2.1: The Descent
of Man part One
The world we live in is a crazy place.
It is divided into roughly 224 of the entities we call ‘countries.’ Each of these ‘countries’ organizes its wealth and population to compete in a massive global game. The goal of this game appears to be to get prizes that include the rights to territory, resources, more ‘activity’ that the rulers of the country can extract something they call ‘taxes’ from, and to put more of the things we call ‘jobs’ into the territory.
The ‘teams’ (‘countries’) have no limits to the tactics they can use for this. They have weapons that can destroy the world. The leaders of the countries have deployed the weapons and made them ready for use. If the game demands it, the people who control these weapons assure us that they will use them. They can kill millions or even billions of people if they want.
To gain advantages in these contests, the countries encourage and subsidize the rape of the world; during active periods of game play, all matters other than the ongoing conflict are pout on hold: inequity, corruption, poverty, disease, and risks the health of the planet are pushed to the bottom of a long, long list of military related priorities.
This arrangement does not exist by consent of the people of the world: The members of the human race have never been asked what we want. Do we want the ‘countries?’ Do we want this crazy game to happen? No one knows what the human race wants because there has never been any attempt to find out.
How did this situation come to exist?
What forces in our past made things work this way?
If we don’t understand this, we can only sit and stare at the events in utter confusion. We will never be in a position to do anything about them. If we do know, we have a starting place. We can understand why the planet we call ‘earth’ works this way. (There may be other worlds with intelligent life. It is very unlikely they all work this way. The book Possible Societies, a part of this series, explores this issue.)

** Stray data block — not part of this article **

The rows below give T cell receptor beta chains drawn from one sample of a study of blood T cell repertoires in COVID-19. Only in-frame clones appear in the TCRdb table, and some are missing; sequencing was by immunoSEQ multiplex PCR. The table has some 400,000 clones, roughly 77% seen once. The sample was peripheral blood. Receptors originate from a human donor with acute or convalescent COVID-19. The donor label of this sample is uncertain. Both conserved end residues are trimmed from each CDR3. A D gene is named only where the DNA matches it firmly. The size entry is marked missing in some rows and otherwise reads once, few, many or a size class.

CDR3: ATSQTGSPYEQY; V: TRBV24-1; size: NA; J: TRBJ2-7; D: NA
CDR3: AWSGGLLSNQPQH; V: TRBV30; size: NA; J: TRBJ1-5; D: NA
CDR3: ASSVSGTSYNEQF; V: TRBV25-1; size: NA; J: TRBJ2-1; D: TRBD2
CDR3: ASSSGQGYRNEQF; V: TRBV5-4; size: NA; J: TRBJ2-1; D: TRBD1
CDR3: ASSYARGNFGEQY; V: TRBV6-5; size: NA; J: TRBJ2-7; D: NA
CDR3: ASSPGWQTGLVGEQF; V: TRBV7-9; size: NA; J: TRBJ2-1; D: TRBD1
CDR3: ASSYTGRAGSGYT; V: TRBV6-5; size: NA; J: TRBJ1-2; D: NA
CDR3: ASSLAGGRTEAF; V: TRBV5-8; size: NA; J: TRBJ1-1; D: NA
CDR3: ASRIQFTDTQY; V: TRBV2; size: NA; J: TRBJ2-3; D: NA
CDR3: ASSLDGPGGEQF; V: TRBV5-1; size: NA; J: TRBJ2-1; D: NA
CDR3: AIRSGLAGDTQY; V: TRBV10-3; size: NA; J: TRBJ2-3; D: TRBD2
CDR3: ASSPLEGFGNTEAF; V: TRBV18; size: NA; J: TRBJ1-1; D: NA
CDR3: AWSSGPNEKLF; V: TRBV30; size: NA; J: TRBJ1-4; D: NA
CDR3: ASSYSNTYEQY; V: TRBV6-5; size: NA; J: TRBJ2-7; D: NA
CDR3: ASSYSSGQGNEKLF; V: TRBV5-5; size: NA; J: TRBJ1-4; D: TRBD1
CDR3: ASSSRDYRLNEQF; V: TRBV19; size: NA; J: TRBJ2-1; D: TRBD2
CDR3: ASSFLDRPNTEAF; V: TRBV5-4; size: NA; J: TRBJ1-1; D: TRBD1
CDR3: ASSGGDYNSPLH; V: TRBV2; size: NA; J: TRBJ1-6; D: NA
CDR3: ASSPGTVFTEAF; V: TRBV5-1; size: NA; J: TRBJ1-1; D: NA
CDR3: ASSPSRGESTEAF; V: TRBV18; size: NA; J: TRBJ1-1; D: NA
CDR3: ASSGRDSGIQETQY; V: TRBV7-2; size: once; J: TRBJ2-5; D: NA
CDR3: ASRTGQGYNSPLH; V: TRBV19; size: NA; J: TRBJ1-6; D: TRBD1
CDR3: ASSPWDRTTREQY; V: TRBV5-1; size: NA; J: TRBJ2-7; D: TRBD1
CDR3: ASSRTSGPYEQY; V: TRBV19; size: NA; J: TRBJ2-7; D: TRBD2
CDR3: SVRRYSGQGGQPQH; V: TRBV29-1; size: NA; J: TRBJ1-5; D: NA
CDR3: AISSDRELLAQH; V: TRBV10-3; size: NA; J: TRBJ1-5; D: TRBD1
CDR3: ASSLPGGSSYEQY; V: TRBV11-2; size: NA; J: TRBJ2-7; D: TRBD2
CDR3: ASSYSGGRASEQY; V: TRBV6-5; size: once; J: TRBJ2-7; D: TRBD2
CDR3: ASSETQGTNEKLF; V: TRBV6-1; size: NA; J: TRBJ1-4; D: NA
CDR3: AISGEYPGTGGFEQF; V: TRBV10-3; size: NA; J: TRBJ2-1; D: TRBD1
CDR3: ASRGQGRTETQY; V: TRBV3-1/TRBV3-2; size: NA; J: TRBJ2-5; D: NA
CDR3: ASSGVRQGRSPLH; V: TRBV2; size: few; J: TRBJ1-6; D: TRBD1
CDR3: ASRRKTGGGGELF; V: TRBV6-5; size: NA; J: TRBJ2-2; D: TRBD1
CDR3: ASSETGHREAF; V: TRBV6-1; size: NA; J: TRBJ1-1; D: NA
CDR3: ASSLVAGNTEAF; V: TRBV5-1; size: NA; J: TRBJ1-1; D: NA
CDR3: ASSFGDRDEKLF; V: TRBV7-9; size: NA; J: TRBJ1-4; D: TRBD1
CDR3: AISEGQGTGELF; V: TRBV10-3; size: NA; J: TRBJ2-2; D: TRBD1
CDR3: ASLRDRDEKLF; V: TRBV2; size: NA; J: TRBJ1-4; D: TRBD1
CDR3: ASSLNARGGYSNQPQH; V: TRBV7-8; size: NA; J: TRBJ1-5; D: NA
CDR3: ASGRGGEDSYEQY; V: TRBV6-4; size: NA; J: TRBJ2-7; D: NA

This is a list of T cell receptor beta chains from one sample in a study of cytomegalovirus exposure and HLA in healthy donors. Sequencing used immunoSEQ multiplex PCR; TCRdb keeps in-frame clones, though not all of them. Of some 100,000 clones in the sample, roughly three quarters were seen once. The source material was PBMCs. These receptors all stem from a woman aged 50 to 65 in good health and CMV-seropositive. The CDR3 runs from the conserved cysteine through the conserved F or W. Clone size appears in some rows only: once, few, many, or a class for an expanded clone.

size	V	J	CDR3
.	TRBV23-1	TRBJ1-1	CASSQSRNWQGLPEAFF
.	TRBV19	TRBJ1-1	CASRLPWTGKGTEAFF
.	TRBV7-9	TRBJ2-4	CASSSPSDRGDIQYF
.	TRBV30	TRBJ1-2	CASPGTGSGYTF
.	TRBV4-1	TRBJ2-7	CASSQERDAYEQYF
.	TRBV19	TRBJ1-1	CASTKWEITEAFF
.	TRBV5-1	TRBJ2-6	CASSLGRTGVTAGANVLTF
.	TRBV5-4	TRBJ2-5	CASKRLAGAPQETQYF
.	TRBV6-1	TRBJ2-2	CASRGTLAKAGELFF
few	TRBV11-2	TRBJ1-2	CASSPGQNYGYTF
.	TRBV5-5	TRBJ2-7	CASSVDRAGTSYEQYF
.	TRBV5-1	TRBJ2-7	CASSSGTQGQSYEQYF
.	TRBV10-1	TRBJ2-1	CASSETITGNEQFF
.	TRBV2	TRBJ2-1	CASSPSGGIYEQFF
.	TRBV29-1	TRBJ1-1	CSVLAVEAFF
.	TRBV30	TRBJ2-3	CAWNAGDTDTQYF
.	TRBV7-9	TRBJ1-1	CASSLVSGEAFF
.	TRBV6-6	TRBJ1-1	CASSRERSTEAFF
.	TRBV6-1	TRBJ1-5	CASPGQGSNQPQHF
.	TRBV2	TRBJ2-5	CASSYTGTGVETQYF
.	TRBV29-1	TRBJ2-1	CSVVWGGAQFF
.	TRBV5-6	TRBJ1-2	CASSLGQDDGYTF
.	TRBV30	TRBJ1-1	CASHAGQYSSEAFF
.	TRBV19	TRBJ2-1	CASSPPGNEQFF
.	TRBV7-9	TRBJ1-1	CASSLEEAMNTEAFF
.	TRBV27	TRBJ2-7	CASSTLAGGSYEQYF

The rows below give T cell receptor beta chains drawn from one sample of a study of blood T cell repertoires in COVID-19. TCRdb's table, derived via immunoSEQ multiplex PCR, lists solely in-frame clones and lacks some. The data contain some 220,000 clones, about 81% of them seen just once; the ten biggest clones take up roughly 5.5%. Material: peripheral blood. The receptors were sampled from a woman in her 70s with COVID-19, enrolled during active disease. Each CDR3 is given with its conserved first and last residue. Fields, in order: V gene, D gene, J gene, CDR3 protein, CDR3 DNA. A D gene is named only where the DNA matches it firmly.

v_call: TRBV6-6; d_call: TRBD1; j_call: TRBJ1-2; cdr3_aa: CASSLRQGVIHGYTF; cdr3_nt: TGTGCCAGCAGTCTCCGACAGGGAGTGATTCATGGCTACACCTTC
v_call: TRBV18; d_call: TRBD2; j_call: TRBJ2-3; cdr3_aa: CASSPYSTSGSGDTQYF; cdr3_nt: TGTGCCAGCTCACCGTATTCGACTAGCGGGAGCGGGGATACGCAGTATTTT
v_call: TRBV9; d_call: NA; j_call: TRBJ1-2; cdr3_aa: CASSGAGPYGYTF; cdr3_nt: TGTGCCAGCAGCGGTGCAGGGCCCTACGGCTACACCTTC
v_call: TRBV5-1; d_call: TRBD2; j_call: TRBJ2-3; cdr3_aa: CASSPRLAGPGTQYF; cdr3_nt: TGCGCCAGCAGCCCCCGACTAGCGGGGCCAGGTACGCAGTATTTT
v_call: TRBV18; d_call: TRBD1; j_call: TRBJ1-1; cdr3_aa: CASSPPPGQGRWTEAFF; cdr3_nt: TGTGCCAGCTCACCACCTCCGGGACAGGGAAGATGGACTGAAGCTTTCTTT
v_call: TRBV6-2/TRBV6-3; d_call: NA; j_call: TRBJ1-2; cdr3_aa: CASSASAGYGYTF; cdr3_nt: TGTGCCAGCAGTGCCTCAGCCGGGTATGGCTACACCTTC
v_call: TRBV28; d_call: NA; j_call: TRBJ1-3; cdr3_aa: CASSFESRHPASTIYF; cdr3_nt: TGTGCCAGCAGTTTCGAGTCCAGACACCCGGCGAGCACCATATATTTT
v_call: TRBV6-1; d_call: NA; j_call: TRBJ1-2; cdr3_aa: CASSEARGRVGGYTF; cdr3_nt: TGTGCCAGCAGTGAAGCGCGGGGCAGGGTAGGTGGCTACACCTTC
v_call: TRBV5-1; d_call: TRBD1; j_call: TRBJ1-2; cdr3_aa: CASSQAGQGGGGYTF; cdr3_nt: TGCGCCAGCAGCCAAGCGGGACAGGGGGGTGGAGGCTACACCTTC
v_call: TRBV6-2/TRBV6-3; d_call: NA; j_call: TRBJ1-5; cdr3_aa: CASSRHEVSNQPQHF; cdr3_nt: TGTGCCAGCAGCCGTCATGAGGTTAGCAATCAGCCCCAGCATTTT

We actually have a great many incredible tools that can help us understand these things. Most of these tools are brand new and have never been available to researchers before. This chapter deals with a very important part of the puzzle, the ‘descent’ of man.’ It shows that there is abundant evidence that modern humans are the descendents of animals without the same intellectual capabilities we have. Evolutionary forces pushed these animals to organize their modes of existence or ‘societies’ in certain specific ways. Humans evolved from these animals and our societies evolved from the societies they had. If we want to understand why our societies work as they do, we need to understand the forces that caused their societies to work as they did.
Evolution is a controversial topic. I want to go over the controversy a little here to show why new evidence that has only become available since the pandemic has made it impossible to deny that we evolved and still accept the basic principles of mathematics and the things we can see with our own eyes.
The Final Stage in Evolution
Darwin’s book ‘The Descent of Man’ was published in 1871. The book made a case that humans are descendents of non-human animals in the ‘ape’ family. The term ‘ape’ was loosely defined at the time because almost no research had been done on the category of beings. They looked similar to humans in many ways, but people didn’t really know much about them.